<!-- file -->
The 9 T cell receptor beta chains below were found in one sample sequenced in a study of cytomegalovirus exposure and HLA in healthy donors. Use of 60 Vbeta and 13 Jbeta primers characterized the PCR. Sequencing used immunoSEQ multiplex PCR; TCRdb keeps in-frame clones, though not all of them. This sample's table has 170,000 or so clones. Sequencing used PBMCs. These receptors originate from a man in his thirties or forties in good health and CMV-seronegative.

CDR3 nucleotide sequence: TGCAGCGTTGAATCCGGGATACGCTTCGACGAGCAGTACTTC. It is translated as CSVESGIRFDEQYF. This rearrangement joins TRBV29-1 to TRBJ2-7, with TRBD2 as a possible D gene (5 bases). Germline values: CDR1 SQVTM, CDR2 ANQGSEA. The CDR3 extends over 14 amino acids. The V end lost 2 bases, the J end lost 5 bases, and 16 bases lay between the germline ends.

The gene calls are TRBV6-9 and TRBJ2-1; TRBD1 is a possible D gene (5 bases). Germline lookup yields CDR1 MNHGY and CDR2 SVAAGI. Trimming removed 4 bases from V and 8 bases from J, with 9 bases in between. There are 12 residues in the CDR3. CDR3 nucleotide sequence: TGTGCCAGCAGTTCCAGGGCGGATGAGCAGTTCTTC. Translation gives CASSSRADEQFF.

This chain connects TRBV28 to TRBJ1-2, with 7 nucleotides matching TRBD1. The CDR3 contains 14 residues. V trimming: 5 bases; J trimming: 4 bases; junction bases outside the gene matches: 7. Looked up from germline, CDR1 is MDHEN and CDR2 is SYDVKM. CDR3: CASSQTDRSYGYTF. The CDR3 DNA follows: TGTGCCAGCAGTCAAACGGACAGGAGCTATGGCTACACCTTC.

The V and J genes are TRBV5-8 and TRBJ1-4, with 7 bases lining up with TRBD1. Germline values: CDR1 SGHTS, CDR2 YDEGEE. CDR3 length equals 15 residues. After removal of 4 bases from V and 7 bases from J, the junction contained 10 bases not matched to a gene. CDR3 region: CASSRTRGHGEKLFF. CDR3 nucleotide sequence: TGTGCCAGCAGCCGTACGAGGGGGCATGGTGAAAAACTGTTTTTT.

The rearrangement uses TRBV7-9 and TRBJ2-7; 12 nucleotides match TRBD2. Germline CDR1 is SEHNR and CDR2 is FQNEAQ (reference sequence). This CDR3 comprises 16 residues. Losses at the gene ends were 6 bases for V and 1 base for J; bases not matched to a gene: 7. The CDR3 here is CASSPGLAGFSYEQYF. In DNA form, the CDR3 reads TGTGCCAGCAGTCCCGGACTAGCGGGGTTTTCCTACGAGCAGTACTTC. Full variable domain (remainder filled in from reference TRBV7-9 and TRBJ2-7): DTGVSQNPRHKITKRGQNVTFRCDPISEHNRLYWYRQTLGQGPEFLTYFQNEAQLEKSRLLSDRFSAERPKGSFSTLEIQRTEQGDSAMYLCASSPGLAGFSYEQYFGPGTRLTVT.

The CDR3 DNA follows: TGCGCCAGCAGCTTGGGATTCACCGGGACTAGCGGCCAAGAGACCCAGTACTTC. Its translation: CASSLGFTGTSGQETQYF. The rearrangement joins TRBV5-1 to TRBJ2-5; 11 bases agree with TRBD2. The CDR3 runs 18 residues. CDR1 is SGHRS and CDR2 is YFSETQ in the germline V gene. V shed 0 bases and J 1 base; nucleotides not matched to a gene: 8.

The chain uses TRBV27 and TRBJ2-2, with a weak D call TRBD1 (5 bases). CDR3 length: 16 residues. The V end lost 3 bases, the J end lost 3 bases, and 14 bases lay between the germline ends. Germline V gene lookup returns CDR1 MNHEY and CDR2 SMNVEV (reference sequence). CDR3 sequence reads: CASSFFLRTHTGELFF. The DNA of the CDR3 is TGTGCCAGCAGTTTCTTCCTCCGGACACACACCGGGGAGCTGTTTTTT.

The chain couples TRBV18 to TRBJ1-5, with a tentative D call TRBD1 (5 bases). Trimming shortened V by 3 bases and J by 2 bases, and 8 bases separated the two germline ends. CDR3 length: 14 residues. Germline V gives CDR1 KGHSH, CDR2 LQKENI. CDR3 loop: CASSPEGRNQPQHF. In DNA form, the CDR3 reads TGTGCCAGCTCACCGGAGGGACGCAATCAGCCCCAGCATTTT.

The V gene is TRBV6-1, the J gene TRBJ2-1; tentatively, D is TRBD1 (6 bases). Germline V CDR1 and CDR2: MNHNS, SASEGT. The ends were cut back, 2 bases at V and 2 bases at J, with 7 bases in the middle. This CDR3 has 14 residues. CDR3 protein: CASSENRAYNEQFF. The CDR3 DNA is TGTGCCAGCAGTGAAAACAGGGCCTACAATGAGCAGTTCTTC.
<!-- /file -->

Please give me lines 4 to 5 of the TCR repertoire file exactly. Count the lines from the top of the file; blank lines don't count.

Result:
This chain connects TRBV28 to TRBJ1-2, with 7 nucleotides matching TRBD1. The CDR3 contains 14 residues. V trimming: 5 bases; J trimming: 4 bases; junction bases outside the gene matches: 7. Looked up from germline, CDR1 is MDHEN and CDR2 is SYDVKM. CDR3: CASSQTDRSYGYTF. The CDR3 DNA follows: TGTGCCAGCAGTCAAACGGACAGGAGCTATGGCTACACCTTC.

The V and J genes are TRBV5-8 and TRBJ1-4, with 7 bases lining up with TRBD1. Germline values: CDR1 SGHTS, CDR2 YDEGEE. CDR3 length equals 15 residues. After removal of 4 bases from V and 7 bases from J, the junction contained 10 bases not matched to a gene. CDR3 region: CASSRTRGHGEKLFF. CDR3 nucleotide sequence: TGTGCCAGCAGCCGTACGAGGGGGCATGGTGAAAAACTGTTTTTT.